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Infertile men have a higher risk of heart disease and type 2 diabetes, study finds

Infertile men are more likely to develop heart disease and type 2 diabetes, according to new research.
The study, conducted by researchers at the Stanford University School of Medicine, is one of a number of recent studies to link male infertility to other, seemingly-unrelated health problems.
“For members of this group of reproductive-age men, they usually don’t go to the doctor unless there is a big problem,” said Michael Eisenberg, assistant professor of urology and director of male reproductive medicine and surgery at Stanford, and lead author of the study.
“A lot of time fertility is one of the first things that brings them to the doctor, so in some ways that might be an opportunity to engage the health-care system and see what’s going on with their general health.”
The research was conducted by examining records dated between 2001 and 2009. The analysis involved more than 115,000 men. The researchers compared the general health of infertile men to the general health of fertile men – and the results were surprising.
Infertile men had higher rates of the majority of diseases that the researchers were looking for, including heart disease and type 2 diabetes. Severely infertile men were also more likely to abuse alcohol and have renal disease.
“It was surprising,” said Eisenberg. “These were really young men. The average age was in the 30s.”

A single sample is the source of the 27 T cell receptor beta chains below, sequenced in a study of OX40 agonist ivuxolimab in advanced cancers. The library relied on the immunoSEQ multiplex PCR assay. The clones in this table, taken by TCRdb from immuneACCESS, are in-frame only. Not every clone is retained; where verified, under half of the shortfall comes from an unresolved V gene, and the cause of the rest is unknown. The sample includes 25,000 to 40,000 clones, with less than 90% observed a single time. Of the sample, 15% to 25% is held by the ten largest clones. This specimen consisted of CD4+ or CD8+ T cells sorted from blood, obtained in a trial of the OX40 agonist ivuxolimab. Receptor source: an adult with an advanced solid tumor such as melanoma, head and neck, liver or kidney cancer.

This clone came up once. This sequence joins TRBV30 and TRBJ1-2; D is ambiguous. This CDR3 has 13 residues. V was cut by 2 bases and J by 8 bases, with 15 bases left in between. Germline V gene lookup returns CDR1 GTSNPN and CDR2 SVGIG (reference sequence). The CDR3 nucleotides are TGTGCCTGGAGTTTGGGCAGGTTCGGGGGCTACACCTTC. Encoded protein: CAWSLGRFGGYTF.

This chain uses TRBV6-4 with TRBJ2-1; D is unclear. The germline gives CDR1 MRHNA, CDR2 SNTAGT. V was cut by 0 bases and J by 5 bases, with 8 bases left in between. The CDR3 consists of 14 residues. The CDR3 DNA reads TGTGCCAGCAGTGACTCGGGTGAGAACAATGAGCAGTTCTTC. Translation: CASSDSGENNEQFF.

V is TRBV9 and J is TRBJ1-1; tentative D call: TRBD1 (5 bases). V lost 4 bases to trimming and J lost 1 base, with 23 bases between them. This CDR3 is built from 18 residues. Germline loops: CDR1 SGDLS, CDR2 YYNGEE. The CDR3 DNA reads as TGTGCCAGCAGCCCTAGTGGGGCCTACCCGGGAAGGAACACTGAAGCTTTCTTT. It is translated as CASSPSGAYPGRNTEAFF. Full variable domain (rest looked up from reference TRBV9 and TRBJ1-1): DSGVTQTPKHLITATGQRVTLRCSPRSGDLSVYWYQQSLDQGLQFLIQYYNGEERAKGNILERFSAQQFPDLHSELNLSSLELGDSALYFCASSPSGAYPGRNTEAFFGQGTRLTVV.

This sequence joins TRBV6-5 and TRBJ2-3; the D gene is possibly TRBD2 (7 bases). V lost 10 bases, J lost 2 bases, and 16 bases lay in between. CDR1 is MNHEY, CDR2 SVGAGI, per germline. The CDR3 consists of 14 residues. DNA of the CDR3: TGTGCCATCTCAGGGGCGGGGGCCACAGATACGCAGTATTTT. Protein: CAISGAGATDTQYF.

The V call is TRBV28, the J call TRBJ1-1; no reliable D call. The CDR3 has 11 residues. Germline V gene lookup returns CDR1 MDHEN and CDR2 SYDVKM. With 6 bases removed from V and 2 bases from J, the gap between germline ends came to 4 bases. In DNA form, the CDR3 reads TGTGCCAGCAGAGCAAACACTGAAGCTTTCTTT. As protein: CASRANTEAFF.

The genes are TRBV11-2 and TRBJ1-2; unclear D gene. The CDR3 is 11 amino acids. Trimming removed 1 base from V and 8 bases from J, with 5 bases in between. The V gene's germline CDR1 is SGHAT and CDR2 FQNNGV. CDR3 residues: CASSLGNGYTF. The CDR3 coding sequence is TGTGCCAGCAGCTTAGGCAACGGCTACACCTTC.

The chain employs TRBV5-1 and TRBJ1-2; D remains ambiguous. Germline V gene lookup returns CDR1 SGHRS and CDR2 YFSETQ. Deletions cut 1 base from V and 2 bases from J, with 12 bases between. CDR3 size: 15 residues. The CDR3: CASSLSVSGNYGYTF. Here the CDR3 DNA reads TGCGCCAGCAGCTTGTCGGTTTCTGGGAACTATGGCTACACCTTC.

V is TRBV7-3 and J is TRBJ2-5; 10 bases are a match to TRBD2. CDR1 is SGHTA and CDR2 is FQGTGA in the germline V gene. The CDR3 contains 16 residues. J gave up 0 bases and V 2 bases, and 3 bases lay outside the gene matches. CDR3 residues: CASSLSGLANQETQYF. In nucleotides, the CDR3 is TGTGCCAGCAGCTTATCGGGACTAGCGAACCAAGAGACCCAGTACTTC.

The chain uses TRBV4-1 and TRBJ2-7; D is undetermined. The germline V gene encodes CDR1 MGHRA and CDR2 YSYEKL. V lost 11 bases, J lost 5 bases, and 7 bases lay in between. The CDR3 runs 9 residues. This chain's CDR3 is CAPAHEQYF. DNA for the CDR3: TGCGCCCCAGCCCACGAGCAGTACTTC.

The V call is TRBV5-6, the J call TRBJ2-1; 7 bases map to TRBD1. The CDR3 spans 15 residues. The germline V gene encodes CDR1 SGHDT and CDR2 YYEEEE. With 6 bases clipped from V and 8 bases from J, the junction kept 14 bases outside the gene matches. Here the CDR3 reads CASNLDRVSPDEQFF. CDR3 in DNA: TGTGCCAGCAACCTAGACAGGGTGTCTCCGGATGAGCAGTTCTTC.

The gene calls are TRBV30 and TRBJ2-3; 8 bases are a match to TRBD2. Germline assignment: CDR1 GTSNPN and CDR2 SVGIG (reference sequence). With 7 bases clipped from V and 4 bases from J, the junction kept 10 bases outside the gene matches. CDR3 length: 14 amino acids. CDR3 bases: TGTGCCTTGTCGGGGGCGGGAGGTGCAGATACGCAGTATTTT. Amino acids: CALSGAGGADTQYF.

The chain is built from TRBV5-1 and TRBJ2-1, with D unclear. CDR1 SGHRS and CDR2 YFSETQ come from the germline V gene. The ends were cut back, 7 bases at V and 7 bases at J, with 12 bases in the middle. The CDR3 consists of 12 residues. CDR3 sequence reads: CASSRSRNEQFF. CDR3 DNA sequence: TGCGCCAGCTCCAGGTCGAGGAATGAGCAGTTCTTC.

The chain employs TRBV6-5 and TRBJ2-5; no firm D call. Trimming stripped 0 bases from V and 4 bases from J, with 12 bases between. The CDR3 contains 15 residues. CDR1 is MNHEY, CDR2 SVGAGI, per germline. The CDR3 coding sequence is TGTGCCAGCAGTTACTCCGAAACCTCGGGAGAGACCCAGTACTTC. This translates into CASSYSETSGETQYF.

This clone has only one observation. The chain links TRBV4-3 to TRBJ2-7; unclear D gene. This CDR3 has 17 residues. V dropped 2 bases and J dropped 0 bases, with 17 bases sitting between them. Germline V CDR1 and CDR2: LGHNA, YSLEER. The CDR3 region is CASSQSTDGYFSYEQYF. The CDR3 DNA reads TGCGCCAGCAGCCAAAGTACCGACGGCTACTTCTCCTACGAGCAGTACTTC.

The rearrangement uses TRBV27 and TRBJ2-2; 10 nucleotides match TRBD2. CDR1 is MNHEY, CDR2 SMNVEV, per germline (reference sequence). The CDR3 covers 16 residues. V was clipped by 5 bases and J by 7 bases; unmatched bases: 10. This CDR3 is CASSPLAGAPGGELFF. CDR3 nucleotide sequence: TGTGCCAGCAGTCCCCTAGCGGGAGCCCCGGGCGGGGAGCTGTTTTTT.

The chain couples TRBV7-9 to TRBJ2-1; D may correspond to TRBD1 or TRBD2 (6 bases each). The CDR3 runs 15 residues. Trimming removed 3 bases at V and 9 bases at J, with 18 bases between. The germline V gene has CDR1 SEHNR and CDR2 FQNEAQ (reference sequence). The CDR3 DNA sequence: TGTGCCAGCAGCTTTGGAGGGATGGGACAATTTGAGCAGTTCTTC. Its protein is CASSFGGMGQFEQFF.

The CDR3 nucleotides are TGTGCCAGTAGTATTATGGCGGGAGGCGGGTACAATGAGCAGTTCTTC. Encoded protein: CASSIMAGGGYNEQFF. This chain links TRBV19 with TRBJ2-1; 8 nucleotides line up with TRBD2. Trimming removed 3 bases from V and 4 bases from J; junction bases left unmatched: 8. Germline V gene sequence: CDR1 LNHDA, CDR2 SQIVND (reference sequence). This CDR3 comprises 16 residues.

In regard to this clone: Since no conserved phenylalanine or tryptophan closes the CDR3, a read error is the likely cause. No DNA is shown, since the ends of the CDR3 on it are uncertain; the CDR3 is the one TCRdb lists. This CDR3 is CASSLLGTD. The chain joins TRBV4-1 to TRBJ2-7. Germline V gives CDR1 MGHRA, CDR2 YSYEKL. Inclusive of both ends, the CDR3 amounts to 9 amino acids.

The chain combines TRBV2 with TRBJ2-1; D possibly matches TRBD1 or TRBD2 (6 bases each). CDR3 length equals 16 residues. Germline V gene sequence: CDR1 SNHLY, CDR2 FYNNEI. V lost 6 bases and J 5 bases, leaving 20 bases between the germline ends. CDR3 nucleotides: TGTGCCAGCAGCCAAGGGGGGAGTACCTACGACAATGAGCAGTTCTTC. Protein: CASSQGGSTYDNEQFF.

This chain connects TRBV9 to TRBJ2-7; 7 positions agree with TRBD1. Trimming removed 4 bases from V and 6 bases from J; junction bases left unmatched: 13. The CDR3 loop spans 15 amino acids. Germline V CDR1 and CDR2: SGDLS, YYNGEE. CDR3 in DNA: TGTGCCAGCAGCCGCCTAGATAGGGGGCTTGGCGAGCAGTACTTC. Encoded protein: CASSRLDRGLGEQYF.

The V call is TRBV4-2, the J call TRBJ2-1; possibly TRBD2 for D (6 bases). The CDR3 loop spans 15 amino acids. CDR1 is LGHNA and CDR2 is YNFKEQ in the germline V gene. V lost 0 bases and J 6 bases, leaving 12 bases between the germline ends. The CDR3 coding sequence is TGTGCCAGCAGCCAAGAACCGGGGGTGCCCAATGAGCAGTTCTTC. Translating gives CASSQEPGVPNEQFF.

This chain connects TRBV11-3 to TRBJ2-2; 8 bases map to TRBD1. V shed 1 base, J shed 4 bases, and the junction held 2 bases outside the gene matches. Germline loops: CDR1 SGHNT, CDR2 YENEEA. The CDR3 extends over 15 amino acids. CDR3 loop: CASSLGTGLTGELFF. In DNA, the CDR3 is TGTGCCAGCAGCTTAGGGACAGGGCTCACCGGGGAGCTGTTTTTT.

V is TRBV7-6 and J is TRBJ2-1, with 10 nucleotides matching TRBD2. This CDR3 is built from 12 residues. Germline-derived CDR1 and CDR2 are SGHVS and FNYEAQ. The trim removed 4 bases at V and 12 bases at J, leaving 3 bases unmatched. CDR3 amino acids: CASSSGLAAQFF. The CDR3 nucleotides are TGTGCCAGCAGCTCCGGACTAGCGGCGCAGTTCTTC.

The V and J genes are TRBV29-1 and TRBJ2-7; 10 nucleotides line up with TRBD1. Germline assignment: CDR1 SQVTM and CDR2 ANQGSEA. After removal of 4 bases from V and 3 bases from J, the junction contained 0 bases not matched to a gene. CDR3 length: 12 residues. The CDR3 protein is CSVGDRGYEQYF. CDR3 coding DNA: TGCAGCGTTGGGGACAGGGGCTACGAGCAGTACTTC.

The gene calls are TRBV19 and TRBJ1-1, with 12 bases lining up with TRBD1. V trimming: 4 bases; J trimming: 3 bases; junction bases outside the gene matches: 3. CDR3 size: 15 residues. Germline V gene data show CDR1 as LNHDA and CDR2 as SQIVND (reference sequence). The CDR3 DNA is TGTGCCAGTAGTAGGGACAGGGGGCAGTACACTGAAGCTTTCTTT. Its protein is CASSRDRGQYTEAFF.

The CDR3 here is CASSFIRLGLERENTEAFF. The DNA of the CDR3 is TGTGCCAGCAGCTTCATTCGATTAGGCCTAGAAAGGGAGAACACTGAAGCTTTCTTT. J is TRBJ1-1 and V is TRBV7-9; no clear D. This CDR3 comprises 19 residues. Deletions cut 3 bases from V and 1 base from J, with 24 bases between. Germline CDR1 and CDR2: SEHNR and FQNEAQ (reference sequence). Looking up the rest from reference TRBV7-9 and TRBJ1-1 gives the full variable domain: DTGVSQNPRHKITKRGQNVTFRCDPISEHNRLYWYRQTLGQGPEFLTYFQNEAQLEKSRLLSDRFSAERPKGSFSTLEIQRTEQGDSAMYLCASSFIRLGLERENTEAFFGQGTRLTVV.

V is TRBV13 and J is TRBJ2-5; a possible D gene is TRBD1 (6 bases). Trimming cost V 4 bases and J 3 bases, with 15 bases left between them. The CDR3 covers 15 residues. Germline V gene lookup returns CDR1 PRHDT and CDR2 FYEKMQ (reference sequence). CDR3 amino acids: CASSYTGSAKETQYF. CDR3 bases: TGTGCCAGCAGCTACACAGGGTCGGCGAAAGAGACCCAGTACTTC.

The researchers do not currently know why this might be the case.
“If we figure out why this is going o, we can target interventions to lower risk of these diseases.”
There are, however, several theories, chief among them the lower levels of testosterone in infertile men. Previous research has found strong links between low testosterone and type 2 diabetes, and low testosterone and heart disease.
It’s also possible that the effects could be triggered by environmental factors.
“Exposures that occur in utero can have lasting effects on the rest of your life,” explained Eisenberg. “So maybe some of these same exposures that set men up later in life for things like heart disease could also set them up for things like lower sperm count.”
Eisenberg urged infertile men to keep a vigilant eye on their health, particularly when it comes to heart disease and type 2 diabetes.
“I think it’s important to know that sperm counts and fertility may tell a little more than just about reproductive potential. There may be some other aspects that men could be alerted to about overall health.”
Several complications of diabetes are also linked to infertility, including erectile dysfunction, retarded ejaculatio, retrograde ejaculatio, reduced sperm quality, and low testosterone.
The findings are published in Fertility and Sterility.

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